Multiply the amount of water saved by the number of toilet flushes per day and
the potential for significant savings is hard to ignore. The impact on the local
municipal wastewater system and treatment facility is also greatly reduced.
Vacuum sewer technology has been around for more than 40 years and is used
in cities across the country and around the world. Vacuum toilet collection
systems also can be found on all major cruise ships and airplanes.
heart of an Airvac vacuum system is the vacuum collection station. The
system arrives at the customer’s site completely assembled and prewired with
the only required electrical connection to be made at the control panel.
vacuum collection station contains all of the equipment necessary to generate
and maintain vacuum pressure within the vacuum piping system, empty the collection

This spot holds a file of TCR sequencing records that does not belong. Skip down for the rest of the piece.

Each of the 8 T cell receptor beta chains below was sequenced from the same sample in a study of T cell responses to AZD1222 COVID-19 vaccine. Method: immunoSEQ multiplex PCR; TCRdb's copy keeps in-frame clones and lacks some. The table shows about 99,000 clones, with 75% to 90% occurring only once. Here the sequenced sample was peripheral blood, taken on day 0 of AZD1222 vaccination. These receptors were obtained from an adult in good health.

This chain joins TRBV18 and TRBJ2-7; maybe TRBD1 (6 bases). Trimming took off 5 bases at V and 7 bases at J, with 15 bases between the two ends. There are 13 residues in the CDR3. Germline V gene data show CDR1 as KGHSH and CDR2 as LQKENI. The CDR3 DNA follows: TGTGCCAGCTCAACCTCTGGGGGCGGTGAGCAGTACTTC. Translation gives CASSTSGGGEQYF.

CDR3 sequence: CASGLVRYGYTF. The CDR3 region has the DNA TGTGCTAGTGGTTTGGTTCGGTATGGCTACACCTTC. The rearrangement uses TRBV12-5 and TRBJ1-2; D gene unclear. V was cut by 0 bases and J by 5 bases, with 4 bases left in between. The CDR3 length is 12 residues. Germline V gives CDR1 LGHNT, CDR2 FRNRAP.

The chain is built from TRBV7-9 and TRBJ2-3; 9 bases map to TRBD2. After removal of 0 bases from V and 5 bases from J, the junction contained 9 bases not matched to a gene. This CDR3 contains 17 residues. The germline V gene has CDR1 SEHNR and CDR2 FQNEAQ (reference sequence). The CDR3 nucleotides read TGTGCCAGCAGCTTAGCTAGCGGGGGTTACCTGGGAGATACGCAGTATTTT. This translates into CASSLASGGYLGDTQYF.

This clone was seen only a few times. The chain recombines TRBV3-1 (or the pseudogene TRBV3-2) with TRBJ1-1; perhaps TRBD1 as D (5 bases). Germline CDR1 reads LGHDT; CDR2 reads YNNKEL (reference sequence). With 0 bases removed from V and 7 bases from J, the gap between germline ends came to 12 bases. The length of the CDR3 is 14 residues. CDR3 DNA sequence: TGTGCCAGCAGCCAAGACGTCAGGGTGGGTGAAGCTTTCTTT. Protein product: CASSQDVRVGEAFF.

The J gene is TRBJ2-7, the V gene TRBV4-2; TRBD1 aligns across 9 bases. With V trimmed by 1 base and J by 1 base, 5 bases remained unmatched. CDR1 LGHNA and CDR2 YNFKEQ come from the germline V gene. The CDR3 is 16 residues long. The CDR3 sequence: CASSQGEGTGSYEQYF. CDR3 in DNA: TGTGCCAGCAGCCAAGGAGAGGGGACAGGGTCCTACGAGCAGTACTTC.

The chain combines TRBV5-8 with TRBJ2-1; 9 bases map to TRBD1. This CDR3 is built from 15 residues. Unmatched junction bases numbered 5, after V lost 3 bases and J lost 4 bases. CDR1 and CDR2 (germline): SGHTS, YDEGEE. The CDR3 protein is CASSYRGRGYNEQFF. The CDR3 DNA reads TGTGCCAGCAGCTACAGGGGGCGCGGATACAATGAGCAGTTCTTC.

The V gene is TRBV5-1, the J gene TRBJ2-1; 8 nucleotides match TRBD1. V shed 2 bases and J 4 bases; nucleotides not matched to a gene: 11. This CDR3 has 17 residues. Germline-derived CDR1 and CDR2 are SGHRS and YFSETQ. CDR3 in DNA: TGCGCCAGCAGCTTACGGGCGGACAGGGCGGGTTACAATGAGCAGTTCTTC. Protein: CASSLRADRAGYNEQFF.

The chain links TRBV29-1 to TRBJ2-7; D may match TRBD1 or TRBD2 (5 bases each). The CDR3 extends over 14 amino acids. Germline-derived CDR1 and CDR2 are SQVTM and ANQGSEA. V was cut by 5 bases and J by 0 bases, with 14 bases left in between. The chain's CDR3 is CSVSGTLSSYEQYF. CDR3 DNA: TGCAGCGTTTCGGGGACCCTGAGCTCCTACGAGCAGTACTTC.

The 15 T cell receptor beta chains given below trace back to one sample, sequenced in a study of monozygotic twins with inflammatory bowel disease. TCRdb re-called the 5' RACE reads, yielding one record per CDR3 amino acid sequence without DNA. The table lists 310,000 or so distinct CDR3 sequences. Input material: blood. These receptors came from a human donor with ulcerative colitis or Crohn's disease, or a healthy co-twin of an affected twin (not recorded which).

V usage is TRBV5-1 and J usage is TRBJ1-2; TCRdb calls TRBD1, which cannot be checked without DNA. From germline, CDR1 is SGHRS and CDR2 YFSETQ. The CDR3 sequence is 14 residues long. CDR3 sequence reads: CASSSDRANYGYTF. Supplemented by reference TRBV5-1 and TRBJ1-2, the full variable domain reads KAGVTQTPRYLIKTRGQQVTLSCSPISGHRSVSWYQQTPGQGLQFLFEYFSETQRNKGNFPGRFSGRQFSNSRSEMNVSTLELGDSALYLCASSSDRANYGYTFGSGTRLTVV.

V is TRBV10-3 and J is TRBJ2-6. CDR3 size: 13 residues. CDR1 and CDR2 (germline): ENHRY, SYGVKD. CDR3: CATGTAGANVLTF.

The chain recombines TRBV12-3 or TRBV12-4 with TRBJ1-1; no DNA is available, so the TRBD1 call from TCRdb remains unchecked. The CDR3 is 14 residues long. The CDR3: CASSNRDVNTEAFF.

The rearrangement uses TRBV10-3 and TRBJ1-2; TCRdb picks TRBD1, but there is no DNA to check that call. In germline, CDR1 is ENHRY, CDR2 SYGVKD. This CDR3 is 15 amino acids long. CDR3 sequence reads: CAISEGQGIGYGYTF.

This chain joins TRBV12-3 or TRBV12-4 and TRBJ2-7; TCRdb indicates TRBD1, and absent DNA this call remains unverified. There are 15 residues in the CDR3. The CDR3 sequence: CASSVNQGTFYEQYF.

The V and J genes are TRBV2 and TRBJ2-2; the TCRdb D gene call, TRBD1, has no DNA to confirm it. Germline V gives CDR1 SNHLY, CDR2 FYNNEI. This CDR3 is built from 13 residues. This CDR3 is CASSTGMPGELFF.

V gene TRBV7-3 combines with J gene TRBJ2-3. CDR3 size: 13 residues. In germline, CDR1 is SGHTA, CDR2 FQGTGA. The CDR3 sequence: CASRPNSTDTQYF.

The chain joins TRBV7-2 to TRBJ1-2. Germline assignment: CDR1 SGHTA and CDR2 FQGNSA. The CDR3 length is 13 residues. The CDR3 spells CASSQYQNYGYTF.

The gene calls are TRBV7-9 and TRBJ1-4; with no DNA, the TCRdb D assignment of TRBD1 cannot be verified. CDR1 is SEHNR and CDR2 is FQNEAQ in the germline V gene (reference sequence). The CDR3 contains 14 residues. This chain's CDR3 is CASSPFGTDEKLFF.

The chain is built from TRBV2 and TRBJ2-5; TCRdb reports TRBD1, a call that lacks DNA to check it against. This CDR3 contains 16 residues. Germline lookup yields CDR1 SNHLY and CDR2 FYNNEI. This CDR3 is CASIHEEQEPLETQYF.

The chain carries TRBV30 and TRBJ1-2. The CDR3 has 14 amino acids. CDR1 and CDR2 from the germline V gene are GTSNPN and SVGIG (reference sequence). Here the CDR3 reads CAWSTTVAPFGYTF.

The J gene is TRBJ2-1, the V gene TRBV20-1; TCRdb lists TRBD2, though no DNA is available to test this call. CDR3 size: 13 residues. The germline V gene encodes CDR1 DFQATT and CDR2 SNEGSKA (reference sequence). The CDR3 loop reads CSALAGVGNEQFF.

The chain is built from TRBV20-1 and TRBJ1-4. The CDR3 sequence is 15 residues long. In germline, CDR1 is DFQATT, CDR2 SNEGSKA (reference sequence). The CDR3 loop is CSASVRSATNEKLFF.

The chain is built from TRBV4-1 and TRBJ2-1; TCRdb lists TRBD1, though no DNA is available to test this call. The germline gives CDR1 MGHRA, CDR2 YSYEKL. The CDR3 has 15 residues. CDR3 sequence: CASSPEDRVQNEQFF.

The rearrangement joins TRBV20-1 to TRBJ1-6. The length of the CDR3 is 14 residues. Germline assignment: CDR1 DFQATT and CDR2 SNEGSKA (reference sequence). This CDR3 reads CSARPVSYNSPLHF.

tank when full, and provide all system alerts.
When a toilet is flushed, the pneumatic vacuum valve opens and sends the wastewater
into the vacuum piping where it is propelled at speeds of up to 18 feet per second
to the shredder. The wastewater then empties into a 650-gallon collection tank
where it is held until a sufficient volume has been collected. When that
predetermining level is reached, the wastewater is pumped into the city’s municipal
sewer line or to a wastewater reuse system.
In addition to using less water, the technology requires very little electrical
energy, is self-contained and is virtually odorless. Because operation of the
vacuum collection system is monitored by the control panel, leaks occurring anywhere
in the system can be easily identified and quickly isolated and repaired. Also,
leaks in a vacuum piping system are drawn into the piping, not pumped out of
the system, thereby eliminating drips and puddles of wastewater —problems that
often are found with conventional gravity wastewater systems.
Vacuum sewage collection uses smaller diameter piping compared to conventional